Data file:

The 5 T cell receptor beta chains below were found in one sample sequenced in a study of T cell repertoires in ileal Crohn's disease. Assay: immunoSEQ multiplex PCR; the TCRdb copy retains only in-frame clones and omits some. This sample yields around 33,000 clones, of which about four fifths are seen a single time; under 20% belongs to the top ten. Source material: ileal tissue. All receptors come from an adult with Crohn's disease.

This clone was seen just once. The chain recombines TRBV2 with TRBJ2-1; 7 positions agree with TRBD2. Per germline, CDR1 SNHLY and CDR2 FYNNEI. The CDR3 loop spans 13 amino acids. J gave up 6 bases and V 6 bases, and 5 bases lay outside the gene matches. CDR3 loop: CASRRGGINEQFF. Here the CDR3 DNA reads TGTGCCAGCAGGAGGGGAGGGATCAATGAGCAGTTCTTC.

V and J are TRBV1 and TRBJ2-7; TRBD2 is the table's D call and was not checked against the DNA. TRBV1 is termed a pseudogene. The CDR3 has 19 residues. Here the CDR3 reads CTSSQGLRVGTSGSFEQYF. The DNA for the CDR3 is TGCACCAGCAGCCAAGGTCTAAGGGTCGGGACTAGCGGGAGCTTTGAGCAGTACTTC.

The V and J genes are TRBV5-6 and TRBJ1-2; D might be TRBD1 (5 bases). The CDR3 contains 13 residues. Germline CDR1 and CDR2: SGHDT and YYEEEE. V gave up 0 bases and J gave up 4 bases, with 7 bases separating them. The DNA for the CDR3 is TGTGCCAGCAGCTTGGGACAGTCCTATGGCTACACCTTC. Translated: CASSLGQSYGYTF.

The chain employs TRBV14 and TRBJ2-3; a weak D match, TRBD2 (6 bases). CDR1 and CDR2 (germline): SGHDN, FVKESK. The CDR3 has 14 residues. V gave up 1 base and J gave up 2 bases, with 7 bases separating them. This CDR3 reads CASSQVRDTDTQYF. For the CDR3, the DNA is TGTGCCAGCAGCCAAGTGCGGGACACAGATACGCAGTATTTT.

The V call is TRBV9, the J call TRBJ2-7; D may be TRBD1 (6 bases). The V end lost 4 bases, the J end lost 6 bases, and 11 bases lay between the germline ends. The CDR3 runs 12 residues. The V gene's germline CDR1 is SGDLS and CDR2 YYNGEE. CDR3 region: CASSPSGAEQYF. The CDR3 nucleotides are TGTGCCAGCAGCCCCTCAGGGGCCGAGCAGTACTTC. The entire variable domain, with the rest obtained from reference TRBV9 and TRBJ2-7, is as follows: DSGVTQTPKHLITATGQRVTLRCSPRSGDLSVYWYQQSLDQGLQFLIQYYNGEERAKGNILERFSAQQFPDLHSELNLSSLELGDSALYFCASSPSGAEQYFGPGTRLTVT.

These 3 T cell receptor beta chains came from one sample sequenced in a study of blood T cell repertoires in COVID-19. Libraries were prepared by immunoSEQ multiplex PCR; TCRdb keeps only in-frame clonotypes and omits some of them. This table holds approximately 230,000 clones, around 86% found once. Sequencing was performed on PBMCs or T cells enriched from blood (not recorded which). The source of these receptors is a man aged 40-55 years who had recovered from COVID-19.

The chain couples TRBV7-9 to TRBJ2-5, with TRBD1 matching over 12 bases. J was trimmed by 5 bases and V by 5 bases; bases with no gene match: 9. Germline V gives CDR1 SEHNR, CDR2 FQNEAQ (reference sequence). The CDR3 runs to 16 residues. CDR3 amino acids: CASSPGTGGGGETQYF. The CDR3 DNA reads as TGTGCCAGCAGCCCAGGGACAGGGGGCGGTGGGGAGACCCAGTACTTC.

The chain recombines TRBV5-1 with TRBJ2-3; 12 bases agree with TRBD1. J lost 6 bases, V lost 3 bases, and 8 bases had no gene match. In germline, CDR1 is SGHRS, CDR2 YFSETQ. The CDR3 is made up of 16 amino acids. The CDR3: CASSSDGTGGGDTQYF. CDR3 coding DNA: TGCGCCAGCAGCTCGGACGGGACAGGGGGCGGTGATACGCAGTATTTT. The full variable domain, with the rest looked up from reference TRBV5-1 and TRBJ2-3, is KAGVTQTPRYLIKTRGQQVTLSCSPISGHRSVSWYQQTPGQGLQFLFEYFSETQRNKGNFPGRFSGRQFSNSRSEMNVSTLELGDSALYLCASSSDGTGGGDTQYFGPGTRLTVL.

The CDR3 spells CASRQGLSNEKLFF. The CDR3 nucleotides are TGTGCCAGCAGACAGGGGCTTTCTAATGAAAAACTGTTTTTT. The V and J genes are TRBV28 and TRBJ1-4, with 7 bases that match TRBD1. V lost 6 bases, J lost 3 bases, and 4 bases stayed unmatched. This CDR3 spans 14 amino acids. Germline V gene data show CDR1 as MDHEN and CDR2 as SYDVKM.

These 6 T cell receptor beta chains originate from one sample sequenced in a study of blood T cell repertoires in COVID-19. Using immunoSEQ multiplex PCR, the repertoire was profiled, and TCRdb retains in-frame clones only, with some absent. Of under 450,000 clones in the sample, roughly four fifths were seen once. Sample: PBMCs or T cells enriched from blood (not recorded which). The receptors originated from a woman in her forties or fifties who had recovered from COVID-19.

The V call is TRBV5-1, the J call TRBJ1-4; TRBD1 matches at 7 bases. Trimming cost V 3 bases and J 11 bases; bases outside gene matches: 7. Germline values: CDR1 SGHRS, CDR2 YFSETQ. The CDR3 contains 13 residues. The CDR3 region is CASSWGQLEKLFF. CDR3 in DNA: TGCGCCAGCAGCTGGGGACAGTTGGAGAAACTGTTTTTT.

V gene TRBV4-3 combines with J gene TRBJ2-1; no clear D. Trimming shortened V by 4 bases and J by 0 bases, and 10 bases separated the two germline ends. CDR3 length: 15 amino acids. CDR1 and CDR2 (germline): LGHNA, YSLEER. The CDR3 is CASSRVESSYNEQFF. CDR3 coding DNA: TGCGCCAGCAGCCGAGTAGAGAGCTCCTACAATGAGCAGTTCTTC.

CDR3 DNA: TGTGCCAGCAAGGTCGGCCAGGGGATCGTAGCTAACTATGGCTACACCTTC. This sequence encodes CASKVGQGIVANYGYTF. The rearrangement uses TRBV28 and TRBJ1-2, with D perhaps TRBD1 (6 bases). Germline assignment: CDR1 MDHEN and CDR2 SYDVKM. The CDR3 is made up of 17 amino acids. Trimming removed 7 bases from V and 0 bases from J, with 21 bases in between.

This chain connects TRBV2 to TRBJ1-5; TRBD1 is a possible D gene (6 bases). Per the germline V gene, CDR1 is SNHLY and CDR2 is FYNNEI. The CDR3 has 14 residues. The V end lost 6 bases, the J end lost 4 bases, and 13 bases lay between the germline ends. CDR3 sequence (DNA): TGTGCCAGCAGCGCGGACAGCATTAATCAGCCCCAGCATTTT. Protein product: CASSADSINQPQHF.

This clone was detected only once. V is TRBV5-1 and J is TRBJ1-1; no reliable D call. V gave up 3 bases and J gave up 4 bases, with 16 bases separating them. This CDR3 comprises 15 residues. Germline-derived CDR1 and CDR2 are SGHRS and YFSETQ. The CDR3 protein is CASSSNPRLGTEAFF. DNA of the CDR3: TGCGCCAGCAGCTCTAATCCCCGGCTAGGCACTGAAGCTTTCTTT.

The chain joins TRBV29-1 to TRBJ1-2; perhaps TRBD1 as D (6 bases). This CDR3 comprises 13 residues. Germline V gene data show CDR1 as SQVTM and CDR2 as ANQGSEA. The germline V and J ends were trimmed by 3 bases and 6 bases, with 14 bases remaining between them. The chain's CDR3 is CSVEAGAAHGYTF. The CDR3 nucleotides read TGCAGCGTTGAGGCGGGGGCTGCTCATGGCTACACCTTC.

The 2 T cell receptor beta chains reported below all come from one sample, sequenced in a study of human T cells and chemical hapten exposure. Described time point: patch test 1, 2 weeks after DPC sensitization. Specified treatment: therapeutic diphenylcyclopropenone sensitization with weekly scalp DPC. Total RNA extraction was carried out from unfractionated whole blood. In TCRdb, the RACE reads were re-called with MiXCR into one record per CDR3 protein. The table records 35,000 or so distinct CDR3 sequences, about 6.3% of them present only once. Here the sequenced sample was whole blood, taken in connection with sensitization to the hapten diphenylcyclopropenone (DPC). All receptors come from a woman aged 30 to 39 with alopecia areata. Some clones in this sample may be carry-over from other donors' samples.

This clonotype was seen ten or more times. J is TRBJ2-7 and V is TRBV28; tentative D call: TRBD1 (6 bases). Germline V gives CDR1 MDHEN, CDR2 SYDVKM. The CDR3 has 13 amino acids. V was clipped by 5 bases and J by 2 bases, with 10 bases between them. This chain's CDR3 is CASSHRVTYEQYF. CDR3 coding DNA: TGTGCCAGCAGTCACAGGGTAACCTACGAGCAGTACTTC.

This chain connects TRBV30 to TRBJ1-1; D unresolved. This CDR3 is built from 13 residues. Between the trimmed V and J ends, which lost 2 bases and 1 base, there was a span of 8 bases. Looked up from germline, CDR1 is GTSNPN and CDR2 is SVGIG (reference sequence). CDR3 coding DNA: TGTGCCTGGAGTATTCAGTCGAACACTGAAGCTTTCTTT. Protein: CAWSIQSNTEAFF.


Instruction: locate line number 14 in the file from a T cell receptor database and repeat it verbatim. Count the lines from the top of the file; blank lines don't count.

CDR3 DNA: TGTGCCAGCAAGGTCGGCCAGGGGATCGTAGCTAACTATGGCTACACCTTC. This sequence encodes CASKVGQGIVANYGYTF. The rearrangement uses TRBV28 and TRBJ1-2, with D perhaps TRBD1 (6 bases). Germline assignment: CDR1 MDHEN and CDR2 SYDVKM. The CDR3 is made up of 17 amino acids. Trimming removed 7 bases from V and 0 bases from J, with 21 bases in between.